In Acts 19, a group of men who had been baptized by John the Baptist – a baptism of repentance – were then baptized a second time in the name of the Lord Jesus after Paul helped them understand salvation through Christ’s work on the cross.
Baptism is an outward declaration of an inward change. By being immersed fully in water (which symbolizes the grave), the believer identifies with the death of Jesus, death to sin and self.
By being raised out of the water, the believer proclaims their hope and faith in the resurrection of Jesus, an understanding that they too shall rise into eternal life after physical death because of Christ’s work on the cross.
Let’s find out more about this public confession of faith and an interesting situation in the Bible where some men were baptized twice.
Baptism in the Bible
Baptism is only mentioned in the New Testament and introduced to us through the work of John the Baptist, Jesus’ cousin. Following the death and the resurrection of Jesus, baptism became a step of obedience and an opportunity to openly declare and confess the power of the gospel.
Baptism Before Jesus’ Death and Resurrection
Mark 1:2-5 ESV As it is written in Isaiah the prophet, “Behold, I send my messenger before your face, who will prepare your way, the voice of one crying in the wilderness: ‘Prepare the way of the Lord, make his paths straight,’” John appeared, baptizing in the wilderness and proclaiming a baptism of repentance for the forgiveness of sins. And all the country of Judea and all Jerusalem were going out to him and were being baptized by him in the river Jordan, confessing their sins.
In this passage we recognize something very special is happening; the fulfillment of Isaiah’s prophesy (Isaiah 40:3-5) of a man who would prepare the way of the LORD. Helping the people to see their sin and need for repentance sets the stage for the introduction of Jesus, the only One who could take away those sins, bring freedom, and restore hope.
John 1:29-34 ESV The next day he saw Jesus coming toward him, and said, “Behold, the Lamb of God, who takes away the sin of the world! This is he of whom I said, ‘After me comes a man who ranks before me, because he was before me.’ I myself did not know him, but for this purpose I came baptizing with water, that he might be revealed to Israel.” And John bore witness: “I saw the Spirit descend from heaven like a dove, and it remained on him. I myself did not know him, but he who sent me to baptize with water said to me, ‘He on whom you see the Spirit descend and remain, this is he who baptizes with the Holy Spirit.’ And I have seen and have borne witness that this is the Son of God.”
Here it is made clear to us that there is a difference between the baptism that John was offering and the baptism of Jesus. John’s baptism was only half of the story; sin and the need for repentance.
The baptism that Jesus would initiate would indicate the full hope of man being reconciled to God. This is by the seal of God Himself – the Holy Spirit – through the work of God Himself – Jesus the Son.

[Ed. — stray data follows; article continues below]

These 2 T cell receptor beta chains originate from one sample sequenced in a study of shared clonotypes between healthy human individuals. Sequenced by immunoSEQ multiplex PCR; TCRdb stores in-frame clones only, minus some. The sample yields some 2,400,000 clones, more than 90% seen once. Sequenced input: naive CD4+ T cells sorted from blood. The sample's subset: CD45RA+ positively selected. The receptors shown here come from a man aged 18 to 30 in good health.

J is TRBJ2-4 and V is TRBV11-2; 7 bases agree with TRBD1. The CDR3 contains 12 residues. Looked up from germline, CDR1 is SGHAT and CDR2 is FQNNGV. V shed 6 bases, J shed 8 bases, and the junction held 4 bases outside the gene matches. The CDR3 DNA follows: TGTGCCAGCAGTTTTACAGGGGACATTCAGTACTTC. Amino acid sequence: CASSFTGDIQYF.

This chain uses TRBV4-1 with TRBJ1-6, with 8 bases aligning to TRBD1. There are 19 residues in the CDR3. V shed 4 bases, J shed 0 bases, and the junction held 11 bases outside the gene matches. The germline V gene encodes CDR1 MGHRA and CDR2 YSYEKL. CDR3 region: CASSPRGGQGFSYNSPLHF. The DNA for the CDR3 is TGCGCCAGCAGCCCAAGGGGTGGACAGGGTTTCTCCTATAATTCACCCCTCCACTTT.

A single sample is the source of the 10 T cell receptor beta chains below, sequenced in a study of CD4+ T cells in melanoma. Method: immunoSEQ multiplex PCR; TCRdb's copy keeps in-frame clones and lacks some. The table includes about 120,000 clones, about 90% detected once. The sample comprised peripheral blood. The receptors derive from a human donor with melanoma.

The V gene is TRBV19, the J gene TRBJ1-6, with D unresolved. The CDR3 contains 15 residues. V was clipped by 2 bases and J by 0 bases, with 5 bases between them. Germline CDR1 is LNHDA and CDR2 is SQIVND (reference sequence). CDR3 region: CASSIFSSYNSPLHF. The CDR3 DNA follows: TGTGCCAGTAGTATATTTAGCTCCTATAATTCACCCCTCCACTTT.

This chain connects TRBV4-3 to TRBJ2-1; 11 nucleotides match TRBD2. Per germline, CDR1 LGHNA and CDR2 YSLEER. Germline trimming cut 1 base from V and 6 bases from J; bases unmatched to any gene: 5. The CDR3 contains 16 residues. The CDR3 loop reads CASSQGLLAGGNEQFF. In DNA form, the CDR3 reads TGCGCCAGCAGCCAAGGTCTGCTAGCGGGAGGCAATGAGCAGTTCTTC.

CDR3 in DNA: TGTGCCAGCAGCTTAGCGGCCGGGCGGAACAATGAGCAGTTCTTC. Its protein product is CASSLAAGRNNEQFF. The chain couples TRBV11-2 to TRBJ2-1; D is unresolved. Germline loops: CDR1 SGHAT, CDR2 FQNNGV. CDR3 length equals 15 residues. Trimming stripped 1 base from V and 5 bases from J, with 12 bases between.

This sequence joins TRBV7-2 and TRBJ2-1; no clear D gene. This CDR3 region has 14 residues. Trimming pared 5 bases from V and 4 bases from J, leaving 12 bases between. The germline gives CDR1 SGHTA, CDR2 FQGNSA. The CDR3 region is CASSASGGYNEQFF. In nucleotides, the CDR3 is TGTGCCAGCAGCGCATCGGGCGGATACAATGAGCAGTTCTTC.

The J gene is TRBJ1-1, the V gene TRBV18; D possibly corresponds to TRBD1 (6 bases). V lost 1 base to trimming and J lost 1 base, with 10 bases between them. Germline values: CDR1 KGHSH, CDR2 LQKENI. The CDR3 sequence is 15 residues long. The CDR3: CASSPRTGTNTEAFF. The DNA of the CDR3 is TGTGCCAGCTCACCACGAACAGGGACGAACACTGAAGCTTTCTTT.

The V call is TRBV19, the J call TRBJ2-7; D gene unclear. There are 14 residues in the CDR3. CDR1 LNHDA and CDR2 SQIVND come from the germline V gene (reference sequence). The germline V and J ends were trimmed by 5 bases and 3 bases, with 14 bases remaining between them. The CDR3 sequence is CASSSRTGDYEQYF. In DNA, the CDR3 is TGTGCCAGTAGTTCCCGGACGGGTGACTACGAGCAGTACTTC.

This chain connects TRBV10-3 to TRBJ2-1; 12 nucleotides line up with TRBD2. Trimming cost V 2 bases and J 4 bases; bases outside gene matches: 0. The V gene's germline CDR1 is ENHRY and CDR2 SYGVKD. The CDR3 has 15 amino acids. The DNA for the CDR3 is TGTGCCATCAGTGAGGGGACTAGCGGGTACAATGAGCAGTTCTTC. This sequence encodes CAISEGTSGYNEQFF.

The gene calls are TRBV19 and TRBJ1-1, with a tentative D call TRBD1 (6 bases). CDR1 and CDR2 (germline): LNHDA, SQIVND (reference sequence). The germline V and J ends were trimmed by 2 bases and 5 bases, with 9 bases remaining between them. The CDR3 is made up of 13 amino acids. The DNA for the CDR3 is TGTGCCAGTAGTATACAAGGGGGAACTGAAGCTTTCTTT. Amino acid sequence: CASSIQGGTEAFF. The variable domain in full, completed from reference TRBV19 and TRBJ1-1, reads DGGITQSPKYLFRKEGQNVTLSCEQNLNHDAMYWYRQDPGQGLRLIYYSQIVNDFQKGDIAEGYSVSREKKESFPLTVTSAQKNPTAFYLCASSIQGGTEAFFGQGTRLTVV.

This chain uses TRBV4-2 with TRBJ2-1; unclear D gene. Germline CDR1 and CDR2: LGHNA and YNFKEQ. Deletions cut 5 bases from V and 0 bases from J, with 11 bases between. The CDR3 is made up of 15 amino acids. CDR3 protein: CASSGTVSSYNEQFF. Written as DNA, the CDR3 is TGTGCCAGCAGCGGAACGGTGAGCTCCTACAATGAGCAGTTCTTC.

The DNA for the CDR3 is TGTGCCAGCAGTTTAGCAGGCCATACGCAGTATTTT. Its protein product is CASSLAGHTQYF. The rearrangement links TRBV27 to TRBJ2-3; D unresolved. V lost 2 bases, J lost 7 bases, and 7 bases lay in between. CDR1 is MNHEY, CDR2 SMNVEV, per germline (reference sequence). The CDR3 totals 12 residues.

Baptism After Jesus’ Death and Resurrection
Acts 2:38, 41 ESV And Peter said to them, “Repent and be baptized every one of you in the name of Jesus Christ for the forgiveness of your sins, and you will receive the gift of the Holy Spirit. So those who received his word were baptized, and there were added that day about three thousand souls.
Following Jesus’ death and resurrection, the building of the church (the group of believers, not a physical building) began as churches were planted all over. People who heard the gospel message and accepted the gift of salvation were immediately baptized and received the seal of the Holy Spirit.
Ephesians 2:8-9 ESV For by grace you have been saved through faith. And this is not your own doing; it is the gift of God, not a result of works, so that no one may boast.
It is vital to understand that while baptism is a step of faith and obedience, it is not necessary for salvation. A person is saved through faith alone, in Christ alone (Romans 10:9). Baptism is a public confession of that precious change in someone’s life.
Acts 19:1-6 ESV And it happened that while Apollos was at Corinth, Paul passed through the inland country and came to Ephesus. There he found some disciples. And he said to them, “Did you receive the Holy Spirit when you believed?” And they said, “No, we have not even heard that there is a Holy Spirit.” And he said, “Into what then were you baptized?” They said, “Into John’s baptism.” And Paul said, “John baptized with the baptism of repentance, telling the people to believe in the one who was to come after him, that is, Jesus.” On hearing this, they were baptized in the name of the Lord Jesus. And when Paul had laid his hands on them, the Holy Spirit came on them, and they began speaking in tongues and prophesying.
This account of men being baptized twice highlights and confirms the truth for us. Baptism without the person accepting salvation (repenting and accepting God’s free gift of salvation through Christ’s death and resurrection) is meaningless. Baptism alone does not indicate salvation. We’re called to baptism following conversion.
These men’s hearts were made ready to receive the good news through John’s baptism where they recognized their sin and need for repentance. But until they received and accepted the good news, they couldn’t be reconciled to God and receive the gift of the Holy Spirit.
How Many Times Should a Christian be Baptized?
Baptism is a step of obedience a believer takes after accepting the free gift of salvation through faith. A believer should then only be baptized once. There are times though when a believer might be baptized twice. If they recognize that their first baptism took place with a wrong or incomplete understanding of salvation (like the men in Acts 19), a second baptism would be acceptable.